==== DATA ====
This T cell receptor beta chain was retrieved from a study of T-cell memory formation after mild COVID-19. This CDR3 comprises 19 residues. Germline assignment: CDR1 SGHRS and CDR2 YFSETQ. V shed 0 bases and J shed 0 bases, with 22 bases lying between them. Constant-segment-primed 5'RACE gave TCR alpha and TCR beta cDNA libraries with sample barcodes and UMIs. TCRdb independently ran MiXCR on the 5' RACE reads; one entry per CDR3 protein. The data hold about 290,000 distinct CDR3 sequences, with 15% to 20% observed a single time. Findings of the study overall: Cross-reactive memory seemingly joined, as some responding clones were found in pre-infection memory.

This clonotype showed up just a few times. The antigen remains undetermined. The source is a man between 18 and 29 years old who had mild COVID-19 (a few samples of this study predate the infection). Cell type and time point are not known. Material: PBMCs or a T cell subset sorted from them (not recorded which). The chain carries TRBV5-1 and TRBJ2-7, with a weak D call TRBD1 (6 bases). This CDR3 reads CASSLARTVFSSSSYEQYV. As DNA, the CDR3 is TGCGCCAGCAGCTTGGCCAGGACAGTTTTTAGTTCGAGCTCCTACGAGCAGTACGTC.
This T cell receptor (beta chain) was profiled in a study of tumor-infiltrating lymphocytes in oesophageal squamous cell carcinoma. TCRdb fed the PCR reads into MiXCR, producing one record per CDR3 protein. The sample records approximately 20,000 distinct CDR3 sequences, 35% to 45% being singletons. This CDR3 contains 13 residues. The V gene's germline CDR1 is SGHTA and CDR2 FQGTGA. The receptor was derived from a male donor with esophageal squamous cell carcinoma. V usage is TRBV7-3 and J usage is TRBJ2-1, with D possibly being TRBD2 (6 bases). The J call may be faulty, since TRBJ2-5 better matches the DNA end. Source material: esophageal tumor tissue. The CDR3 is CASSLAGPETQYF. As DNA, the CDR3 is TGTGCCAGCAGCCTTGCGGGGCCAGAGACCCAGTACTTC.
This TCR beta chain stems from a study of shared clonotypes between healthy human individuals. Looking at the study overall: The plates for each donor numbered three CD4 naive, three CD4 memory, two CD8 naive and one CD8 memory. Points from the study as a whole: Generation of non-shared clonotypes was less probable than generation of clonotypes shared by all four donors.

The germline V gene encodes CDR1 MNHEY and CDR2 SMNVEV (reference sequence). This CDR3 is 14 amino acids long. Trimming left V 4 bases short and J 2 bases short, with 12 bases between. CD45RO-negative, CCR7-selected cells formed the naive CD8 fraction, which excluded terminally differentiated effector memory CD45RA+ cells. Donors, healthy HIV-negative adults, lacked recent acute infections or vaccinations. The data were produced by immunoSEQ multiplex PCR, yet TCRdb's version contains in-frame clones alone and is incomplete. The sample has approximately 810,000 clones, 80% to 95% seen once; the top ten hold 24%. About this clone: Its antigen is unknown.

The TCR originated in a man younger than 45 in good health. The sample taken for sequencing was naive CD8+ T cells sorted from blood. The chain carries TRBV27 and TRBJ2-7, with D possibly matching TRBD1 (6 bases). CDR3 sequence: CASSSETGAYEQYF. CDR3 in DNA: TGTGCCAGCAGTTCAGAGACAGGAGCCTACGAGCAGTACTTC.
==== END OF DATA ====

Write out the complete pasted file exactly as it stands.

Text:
This T cell receptor beta chain was retrieved from a study of T-cell memory formation after mild COVID-19. This CDR3 comprises 19 residues. Germline assignment: CDR1 SGHRS and CDR2 YFSETQ. V shed 0 bases and J shed 0 bases, with 22 bases lying between them. Constant-segment-primed 5'RACE gave TCR alpha and TCR beta cDNA libraries with sample barcodes and UMIs. TCRdb independently ran MiXCR on the 5' RACE reads; one entry per CDR3 protein. The data hold about 290,000 distinct CDR3 sequences, with 15% to 20% observed a single time. Findings of the study overall: Cross-reactive memory seemingly joined, as some responding clones were found in pre-infection memory.

This clonotype showed up just a few times. The antigen remains undetermined. The source is a man between 18 and 29 years old who had mild COVID-19 (a few samples of this study predate the infection). Cell type and time point are not known. Material: PBMCs or a T cell subset sorted from them (not recorded which). The chain carries TRBV5-1 and TRBJ2-7, with a weak D call TRBD1 (6 bases). This CDR3 reads CASSLARTVFSSSSYEQYV. As DNA, the CDR3 is TGCGCCAGCAGCTTGGCCAGGACAGTTTTTAGTTCGAGCTCCTACGAGCAGTACGTC.
This T cell receptor (beta chain) was profiled in a study of tumor-infiltrating lymphocytes in oesophageal squamous cell carcinoma. TCRdb fed the PCR reads into MiXCR, producing one record per CDR3 protein. The sample records approximately 20,000 distinct CDR3 sequences, 35% to 45% being singletons. This CDR3 contains 13 residues. The V gene's germline CDR1 is SGHTA and CDR2 FQGTGA. The receptor was derived from a male donor with esophageal squamous cell carcinoma. V usage is TRBV7-3 and J usage is TRBJ2-1, with D possibly being TRBD2 (6 bases). The J call may be faulty, since TRBJ2-5 better matches the DNA end. Source material: esophageal tumor tissue. The CDR3 is CASSLAGPETQYF. As DNA, the CDR3 is TGTGCCAGCAGCCTTGCGGGGCCAGAGACCCAGTACTTC.
This TCR beta chain stems from a study of shared clonotypes between healthy human individuals. Looking at the study overall: The plates for each donor numbered three CD4 naive, three CD4 memory, two CD8 naive and one CD8 memory. Points from the study as a whole: Generation of non-shared clonotypes was less probable than generation of clonotypes shared by all four donors.

The germline V gene encodes CDR1 MNHEY and CDR2 SMNVEV (reference sequence). This CDR3 is 14 amino acids long. Trimming left V 4 bases short and J 2 bases short, with 12 bases between. CD45RO-negative, CCR7-selected cells formed the naive CD8 fraction, which excluded terminally differentiated effector memory CD45RA+ cells. Donors, healthy HIV-negative adults, lacked recent acute infections or vaccinations. The data were produced by immunoSEQ multiplex PCR, yet TCRdb's version contains in-frame clones alone and is incomplete. The sample has approximately 810,000 clones, 80% to 95% seen once; the top ten hold 24%. About this clone: Its antigen is unknown.

The TCR originated in a man younger than 45 in good health. The sample taken for sequencing was naive CD8+ T cells sorted from blood. The chain carries TRBV27 and TRBJ2-7, with D possibly matching TRBD1 (6 bases). CDR3 sequence: CASSSETGAYEQYF. CDR3 in DNA: TGTGCCAGCAGTTCAGAGACAGGAGCCTACGAGCAGTACTTC.